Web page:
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The Sefer Chasidim is supposed to be a paradigmatic book of the early German Jewish Pietistic movement, called the Ashkenazi Hasidim, who flourished from the twelfth and thirteenth century (and not to be confused by the later Chasdic movement founded by the Baal Shem Tov in the late eighteenth century).
Known for its ascetic customs and other-worldly orientation, the German Pietists have been given only a grudging acknowledgement by subsequent generations of religious Jews. With its calls for fasting, rolling around nude in the snow, and dips in ice cold mikvehs, there was something too extreme in this movement for later, more temperate Jews.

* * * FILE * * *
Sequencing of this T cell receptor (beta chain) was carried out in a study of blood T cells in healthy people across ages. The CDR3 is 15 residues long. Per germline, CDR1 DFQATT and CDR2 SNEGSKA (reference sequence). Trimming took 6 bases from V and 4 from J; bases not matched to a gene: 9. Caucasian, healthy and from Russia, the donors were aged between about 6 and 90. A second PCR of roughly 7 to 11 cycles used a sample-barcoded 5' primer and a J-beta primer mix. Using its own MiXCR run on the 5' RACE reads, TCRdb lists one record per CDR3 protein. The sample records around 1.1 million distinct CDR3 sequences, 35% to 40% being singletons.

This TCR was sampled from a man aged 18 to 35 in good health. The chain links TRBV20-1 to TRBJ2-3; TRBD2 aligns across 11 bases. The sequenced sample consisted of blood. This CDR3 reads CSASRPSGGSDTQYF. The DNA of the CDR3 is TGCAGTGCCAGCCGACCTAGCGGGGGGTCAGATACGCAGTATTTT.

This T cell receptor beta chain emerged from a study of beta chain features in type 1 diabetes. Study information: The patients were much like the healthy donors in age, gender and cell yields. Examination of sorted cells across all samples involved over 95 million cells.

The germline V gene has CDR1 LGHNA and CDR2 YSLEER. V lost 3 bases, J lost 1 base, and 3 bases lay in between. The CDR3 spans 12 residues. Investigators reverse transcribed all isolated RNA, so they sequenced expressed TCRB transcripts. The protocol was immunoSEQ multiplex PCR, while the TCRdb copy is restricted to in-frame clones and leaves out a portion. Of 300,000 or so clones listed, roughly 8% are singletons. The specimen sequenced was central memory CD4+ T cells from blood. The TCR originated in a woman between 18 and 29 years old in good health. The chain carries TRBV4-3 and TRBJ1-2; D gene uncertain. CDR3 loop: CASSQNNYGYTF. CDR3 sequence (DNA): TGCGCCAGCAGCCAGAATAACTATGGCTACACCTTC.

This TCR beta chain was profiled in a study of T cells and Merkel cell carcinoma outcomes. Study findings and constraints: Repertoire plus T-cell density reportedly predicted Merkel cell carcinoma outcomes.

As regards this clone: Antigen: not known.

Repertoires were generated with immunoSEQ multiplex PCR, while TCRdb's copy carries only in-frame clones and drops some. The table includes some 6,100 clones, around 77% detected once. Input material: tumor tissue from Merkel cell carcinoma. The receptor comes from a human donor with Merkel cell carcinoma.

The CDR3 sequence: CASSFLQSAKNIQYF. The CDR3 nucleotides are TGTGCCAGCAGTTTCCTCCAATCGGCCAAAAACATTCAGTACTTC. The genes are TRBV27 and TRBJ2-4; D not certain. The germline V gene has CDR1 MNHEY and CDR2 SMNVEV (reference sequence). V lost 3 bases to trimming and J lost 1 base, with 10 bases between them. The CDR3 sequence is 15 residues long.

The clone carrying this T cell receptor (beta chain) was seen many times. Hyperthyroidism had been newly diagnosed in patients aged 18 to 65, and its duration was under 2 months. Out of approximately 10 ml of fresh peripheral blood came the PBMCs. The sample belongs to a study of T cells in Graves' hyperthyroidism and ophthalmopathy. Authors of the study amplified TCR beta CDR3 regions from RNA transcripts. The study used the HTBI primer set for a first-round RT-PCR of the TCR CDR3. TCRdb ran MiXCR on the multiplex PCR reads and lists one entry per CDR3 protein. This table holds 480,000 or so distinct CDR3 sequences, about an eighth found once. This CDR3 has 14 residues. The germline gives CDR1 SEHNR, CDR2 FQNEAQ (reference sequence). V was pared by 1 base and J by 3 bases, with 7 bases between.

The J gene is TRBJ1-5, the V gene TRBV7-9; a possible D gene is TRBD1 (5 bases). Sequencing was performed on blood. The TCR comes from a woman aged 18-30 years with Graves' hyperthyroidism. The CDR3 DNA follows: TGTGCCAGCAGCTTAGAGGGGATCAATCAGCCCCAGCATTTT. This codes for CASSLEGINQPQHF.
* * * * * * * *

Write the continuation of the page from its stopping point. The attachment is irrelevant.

Sefer Chasidim will not help this image. While there are passages that admonish Jews not to be too holy, fast too much, or deny their bodies, there are other passages which revel in this. This is a harsh form of Judaism and not for everyone. The book also abounds with passages that can only be called superstitious. The book is filled with invective against superstition, yet delves deep within bizarre speculations of supernatural cause and effect.
But don't get me wrong; the book is interesting. Its shows Judaism during the crusader time period, when Jewish life in middle Europe was in great peril. This work reflects that crouched, perilous position.
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